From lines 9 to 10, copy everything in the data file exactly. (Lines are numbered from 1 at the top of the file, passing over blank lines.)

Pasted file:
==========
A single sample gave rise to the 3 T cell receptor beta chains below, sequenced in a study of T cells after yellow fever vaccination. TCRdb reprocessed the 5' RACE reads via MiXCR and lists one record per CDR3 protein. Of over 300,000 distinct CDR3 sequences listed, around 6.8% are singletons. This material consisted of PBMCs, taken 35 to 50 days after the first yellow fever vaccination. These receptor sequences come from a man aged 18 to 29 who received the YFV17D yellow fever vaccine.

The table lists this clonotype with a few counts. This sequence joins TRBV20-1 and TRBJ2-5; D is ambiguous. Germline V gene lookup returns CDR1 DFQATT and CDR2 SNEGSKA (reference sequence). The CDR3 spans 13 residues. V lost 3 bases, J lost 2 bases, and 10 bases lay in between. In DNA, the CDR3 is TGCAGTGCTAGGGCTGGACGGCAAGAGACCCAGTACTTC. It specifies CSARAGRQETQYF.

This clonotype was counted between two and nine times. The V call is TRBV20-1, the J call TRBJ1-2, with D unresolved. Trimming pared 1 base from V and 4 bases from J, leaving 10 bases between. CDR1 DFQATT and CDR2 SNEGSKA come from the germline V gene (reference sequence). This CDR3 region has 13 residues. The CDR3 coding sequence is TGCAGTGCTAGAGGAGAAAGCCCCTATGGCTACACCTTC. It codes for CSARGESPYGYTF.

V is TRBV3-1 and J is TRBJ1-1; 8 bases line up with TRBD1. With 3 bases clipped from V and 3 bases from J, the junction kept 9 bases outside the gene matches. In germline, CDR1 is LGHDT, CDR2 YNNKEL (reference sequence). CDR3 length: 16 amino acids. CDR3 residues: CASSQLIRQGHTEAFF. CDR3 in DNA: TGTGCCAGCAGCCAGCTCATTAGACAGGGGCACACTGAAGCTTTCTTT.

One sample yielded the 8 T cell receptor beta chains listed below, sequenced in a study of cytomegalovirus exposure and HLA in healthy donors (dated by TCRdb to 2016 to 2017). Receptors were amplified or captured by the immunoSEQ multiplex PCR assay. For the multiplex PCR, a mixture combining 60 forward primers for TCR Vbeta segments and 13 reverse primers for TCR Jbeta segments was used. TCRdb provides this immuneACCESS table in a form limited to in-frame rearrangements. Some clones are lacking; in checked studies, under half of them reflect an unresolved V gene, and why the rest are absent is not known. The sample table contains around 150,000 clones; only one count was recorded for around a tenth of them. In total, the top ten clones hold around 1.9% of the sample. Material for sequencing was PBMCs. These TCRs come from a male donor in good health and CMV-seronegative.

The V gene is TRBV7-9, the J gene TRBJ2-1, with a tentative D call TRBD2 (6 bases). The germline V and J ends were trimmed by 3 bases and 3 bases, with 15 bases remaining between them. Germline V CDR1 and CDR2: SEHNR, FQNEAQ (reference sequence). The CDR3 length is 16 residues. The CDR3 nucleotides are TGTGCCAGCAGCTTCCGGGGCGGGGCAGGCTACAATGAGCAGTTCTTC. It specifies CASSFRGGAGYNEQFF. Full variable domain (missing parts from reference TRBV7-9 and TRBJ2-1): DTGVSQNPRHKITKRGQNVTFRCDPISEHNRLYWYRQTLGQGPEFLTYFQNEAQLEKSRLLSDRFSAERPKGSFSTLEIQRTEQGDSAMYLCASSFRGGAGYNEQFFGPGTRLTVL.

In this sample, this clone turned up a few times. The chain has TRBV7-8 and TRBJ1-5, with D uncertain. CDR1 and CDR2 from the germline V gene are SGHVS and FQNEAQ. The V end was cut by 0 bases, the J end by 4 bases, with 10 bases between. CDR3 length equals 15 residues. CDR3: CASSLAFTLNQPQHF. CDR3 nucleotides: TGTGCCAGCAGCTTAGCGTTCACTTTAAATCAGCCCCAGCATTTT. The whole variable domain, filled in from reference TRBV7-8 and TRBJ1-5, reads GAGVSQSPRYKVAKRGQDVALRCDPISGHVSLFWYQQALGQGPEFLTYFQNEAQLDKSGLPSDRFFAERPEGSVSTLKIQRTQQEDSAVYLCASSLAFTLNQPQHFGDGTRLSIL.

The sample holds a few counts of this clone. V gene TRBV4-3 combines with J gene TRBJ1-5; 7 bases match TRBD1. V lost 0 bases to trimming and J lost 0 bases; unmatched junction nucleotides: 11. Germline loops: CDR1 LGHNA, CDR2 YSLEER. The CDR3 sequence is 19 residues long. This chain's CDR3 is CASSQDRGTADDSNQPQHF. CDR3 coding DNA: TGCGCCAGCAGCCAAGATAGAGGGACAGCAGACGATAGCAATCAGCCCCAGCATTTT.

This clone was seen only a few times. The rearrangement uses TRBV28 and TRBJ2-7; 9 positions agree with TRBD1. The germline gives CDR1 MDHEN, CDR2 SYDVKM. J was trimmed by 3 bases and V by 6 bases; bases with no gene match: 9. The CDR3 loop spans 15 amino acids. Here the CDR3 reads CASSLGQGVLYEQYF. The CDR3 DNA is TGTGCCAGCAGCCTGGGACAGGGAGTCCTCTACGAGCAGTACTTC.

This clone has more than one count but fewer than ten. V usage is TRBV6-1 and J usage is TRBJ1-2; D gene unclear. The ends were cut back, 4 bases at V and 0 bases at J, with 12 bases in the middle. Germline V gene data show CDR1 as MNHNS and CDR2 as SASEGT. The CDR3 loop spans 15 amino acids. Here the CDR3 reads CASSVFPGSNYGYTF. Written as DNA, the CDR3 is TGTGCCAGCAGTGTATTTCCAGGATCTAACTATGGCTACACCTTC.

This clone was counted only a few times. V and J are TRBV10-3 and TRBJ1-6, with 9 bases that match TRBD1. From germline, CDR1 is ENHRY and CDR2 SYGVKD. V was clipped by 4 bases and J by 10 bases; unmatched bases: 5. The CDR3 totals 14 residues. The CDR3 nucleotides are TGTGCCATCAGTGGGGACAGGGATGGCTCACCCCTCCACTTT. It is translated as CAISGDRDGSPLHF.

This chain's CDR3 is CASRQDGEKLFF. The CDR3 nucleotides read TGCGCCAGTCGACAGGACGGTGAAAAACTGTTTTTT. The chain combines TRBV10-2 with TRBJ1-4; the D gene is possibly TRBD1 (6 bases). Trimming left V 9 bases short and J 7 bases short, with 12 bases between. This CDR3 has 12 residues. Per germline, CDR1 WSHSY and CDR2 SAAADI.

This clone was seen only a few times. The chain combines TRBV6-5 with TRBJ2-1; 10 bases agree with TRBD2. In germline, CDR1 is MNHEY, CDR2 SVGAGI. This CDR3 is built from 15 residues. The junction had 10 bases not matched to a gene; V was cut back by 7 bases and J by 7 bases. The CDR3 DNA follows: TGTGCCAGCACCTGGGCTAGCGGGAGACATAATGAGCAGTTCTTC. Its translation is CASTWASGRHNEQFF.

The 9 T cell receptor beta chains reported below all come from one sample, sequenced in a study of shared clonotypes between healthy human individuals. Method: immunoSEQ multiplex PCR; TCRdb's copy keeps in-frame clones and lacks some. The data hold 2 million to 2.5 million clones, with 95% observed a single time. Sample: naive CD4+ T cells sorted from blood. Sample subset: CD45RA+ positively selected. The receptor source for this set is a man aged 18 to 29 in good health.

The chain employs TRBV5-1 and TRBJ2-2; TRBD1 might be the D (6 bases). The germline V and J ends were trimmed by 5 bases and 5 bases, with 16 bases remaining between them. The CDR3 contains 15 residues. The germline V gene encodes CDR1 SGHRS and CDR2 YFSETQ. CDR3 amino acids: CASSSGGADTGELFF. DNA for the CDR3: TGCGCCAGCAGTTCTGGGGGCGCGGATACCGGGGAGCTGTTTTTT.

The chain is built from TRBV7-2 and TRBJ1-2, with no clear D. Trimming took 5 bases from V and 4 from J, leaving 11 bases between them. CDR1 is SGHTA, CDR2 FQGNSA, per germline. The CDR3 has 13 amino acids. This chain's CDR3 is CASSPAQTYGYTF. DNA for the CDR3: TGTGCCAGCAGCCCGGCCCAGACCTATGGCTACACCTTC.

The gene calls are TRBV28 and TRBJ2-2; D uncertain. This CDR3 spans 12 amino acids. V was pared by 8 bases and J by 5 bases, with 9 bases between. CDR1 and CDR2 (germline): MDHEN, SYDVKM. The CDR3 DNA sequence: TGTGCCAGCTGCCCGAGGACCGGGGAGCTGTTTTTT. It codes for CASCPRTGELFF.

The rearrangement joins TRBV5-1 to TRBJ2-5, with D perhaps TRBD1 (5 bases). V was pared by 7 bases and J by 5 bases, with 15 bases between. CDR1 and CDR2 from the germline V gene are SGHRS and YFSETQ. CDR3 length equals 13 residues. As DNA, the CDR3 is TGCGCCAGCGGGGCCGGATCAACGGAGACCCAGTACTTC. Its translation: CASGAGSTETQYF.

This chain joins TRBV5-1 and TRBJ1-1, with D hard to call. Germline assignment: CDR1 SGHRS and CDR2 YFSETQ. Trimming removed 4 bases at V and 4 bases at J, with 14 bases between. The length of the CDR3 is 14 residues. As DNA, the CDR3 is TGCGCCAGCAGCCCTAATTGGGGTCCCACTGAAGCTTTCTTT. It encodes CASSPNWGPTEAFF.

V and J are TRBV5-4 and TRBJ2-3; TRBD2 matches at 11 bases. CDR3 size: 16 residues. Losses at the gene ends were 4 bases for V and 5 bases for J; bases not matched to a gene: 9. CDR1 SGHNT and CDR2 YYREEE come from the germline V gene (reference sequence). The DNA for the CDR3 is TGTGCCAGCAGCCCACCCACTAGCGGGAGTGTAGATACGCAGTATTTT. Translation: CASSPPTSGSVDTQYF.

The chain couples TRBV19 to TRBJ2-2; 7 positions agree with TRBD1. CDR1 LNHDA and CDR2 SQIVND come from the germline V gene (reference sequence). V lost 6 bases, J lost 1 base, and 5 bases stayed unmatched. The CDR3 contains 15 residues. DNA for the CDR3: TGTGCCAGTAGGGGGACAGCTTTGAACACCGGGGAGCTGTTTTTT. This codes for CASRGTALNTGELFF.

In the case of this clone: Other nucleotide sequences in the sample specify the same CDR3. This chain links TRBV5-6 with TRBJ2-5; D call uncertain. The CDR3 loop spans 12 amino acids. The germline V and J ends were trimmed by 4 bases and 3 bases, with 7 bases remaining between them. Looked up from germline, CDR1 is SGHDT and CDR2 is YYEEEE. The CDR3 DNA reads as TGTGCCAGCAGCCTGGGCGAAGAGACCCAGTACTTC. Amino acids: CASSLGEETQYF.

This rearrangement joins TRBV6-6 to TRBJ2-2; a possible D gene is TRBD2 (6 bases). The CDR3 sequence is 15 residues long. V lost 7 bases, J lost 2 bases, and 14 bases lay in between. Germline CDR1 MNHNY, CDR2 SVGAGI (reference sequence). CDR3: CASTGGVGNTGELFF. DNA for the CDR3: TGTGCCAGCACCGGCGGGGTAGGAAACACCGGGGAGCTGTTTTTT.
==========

This clone was seen only a few times. The rearrangement uses TRBV28 and TRBJ2-7; 9 positions agree with TRBD1. The germline gives CDR1 MDHEN, CDR2 SYDVKM. J was trimmed by 3 bases and V by 6 bases; bases with no gene match: 9. The CDR3 loop spans 15 amino acids. Here the CDR3 reads CASSLGQGVLYEQYF. The CDR3 DNA is TGTGCCAGCAGCCTGGGACAGGGAGTCCTCTACGAGCAGTACTTC.

This clone has more than one count but fewer than ten. V usage is TRBV6-1 and J usage is TRBJ1-2; D gene unclear. The ends were cut back, 4 bases at V and 0 bases at J, with 12 bases in the middle. Germline V gene data show CDR1 as MNHNS and CDR2 as SASEGT. The CDR3 loop spans 15 amino acids. Here the CDR3 reads CASSVFPGSNYGYTF. Written as DNA, the CDR3 is TGTGCCAGCAGTGTATTTCCAGGATCTAACTATGGCTACACCTTC.